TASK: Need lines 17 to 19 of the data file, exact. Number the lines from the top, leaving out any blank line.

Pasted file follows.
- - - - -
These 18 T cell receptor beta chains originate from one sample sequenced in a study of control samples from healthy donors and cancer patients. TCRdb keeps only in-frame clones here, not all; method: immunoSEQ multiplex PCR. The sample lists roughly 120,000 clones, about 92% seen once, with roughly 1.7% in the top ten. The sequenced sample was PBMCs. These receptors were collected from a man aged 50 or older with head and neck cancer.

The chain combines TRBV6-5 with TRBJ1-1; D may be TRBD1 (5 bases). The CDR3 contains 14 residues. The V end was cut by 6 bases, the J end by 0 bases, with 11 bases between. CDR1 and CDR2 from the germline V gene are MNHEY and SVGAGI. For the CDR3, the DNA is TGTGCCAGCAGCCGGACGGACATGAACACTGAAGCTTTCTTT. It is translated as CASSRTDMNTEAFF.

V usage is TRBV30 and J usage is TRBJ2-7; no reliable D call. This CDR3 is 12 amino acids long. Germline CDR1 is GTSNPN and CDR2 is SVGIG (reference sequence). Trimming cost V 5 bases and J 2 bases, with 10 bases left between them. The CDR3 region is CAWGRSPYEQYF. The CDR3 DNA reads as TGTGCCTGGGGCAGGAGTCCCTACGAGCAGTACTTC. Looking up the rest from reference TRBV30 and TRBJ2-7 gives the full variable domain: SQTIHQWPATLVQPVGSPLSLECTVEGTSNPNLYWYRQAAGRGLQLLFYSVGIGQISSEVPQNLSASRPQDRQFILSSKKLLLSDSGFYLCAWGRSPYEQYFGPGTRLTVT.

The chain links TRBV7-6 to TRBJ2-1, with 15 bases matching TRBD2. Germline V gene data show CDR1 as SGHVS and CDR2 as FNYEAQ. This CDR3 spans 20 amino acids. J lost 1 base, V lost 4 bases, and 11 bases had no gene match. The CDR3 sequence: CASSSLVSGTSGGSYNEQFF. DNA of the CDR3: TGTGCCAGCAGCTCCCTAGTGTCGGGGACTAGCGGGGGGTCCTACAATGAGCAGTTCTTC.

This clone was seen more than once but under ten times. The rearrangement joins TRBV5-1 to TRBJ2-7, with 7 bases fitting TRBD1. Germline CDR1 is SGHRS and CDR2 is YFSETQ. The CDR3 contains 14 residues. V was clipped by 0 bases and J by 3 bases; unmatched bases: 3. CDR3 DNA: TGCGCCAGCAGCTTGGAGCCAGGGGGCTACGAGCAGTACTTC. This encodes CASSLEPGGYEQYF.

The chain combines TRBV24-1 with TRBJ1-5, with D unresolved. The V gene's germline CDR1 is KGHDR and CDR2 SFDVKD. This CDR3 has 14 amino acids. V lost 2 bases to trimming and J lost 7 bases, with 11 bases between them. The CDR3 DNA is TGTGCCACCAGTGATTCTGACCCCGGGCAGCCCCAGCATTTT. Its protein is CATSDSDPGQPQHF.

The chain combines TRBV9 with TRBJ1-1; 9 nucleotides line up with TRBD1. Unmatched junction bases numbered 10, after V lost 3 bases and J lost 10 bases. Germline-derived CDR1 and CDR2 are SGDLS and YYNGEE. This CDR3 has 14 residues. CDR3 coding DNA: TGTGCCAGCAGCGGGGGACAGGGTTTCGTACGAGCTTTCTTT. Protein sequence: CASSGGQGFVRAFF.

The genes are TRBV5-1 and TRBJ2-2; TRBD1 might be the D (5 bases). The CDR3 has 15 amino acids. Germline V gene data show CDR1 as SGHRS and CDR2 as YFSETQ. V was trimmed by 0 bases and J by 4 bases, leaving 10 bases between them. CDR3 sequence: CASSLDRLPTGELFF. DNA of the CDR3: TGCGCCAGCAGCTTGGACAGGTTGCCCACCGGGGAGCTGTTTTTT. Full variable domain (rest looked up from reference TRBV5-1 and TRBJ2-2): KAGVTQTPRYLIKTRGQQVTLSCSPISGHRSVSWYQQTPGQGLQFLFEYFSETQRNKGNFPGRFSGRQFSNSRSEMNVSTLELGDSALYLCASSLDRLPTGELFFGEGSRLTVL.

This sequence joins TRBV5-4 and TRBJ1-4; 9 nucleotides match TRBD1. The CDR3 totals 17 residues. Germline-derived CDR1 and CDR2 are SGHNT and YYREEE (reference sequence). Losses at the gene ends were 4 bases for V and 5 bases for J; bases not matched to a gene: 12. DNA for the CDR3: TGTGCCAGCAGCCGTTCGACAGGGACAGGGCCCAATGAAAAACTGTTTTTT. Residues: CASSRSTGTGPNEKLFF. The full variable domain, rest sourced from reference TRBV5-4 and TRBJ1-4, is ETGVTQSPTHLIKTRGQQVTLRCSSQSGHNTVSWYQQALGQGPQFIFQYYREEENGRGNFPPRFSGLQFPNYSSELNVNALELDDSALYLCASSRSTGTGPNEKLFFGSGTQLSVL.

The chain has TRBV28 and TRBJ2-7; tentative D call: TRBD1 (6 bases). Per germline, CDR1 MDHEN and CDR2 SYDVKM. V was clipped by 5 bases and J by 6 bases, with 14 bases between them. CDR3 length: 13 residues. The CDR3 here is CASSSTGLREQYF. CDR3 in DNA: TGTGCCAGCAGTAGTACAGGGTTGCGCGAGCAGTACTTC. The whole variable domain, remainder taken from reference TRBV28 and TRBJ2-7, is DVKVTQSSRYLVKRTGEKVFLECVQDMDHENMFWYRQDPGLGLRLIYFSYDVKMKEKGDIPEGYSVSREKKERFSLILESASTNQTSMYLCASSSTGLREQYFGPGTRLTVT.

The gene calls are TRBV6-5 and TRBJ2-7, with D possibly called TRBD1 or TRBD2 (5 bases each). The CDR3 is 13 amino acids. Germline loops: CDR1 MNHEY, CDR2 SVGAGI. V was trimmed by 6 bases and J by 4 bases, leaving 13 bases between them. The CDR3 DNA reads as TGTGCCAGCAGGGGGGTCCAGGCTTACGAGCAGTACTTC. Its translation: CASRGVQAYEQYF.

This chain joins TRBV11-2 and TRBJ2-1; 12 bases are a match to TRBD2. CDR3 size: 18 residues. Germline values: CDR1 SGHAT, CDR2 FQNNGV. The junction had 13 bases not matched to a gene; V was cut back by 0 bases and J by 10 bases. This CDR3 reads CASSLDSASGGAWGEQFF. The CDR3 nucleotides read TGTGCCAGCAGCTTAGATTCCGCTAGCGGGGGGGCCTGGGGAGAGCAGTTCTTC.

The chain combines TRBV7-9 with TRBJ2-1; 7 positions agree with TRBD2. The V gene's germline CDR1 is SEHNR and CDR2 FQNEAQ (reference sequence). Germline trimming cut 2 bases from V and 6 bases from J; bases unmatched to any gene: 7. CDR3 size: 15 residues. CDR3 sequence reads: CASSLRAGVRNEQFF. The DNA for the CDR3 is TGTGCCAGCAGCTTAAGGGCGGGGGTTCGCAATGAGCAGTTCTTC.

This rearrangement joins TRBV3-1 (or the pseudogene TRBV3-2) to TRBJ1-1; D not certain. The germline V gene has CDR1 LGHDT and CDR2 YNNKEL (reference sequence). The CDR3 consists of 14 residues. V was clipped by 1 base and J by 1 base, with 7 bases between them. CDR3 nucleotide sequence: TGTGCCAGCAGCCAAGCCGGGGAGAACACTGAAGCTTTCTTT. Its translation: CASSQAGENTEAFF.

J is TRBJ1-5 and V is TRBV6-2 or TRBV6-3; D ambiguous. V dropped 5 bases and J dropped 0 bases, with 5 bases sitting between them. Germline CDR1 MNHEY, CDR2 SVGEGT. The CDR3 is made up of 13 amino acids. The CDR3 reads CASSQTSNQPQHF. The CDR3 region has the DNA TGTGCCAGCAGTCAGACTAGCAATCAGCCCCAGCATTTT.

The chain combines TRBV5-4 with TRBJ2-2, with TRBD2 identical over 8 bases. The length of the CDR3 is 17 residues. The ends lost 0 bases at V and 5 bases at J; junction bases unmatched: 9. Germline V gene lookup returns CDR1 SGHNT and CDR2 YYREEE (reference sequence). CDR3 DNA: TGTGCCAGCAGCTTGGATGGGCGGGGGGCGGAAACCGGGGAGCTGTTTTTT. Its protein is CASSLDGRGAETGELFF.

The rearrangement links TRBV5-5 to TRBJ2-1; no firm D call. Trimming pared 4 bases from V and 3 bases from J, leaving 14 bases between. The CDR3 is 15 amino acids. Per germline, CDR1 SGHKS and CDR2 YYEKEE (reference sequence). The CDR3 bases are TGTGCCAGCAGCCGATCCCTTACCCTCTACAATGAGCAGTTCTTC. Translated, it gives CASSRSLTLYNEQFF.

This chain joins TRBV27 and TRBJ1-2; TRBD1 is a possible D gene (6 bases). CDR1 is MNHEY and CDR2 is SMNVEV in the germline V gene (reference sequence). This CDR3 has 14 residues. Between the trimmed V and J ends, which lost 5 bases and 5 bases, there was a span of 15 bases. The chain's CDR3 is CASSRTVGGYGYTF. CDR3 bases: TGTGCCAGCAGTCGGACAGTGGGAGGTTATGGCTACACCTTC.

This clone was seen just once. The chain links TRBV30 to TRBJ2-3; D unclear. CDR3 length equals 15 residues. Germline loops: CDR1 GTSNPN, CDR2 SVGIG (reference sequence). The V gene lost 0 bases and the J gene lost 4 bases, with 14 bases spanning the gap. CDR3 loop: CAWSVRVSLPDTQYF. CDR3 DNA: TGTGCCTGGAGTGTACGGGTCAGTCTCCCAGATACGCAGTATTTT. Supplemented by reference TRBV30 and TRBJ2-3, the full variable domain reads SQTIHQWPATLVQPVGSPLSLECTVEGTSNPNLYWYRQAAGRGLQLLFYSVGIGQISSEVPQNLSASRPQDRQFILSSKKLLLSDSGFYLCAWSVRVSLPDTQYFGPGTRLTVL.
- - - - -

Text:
The rearrangement links TRBV5-5 to TRBJ2-1; no firm D call. Trimming pared 4 bases from V and 3 bases from J, leaving 14 bases between. The CDR3 is 15 amino acids. Per germline, CDR1 SGHKS and CDR2 YYEKEE (reference sequence). The CDR3 bases are TGTGCCAGCAGCCGATCCCTTACCCTCTACAATGAGCAGTTCTTC. Translated, it gives CASSRSLTLYNEQFF.

This chain joins TRBV27 and TRBJ1-2; TRBD1 is a possible D gene (6 bases). CDR1 is MNHEY and CDR2 is SMNVEV in the germline V gene (reference sequence). This CDR3 has 14 residues. Between the trimmed V and J ends, which lost 5 bases and 5 bases, there was a span of 15 bases. The chain's CDR3 is CASSRTVGGYGYTF. CDR3 bases: TGTGCCAGCAGTCGGACAGTGGGAGGTTATGGCTACACCTTC.

This clone was seen just once. The chain links TRBV30 to TRBJ2-3; D unclear. CDR3 length equals 15 residues. Germline loops: CDR1 GTSNPN, CDR2 SVGIG (reference sequence). The V gene lost 0 bases and the J gene lost 4 bases, with 14 bases spanning the gap. CDR3 loop: CAWSVRVSLPDTQYF. CDR3 DNA: TGTGCCTGGAGTGTACGGGTCAGTCTCCCAGATACGCAGTATTTT. Supplemented by reference TRBV30 and TRBJ2-3, the full variable domain reads SQTIHQWPATLVQPVGSPLSLECTVEGTSNPNLYWYRQAAGRGLQLLFYSVGIGQISSEVPQNLSASRPQDRQFILSSKKLLLSDSGFYLCAWSVRVSLPDTQYFGPGTRLTVL.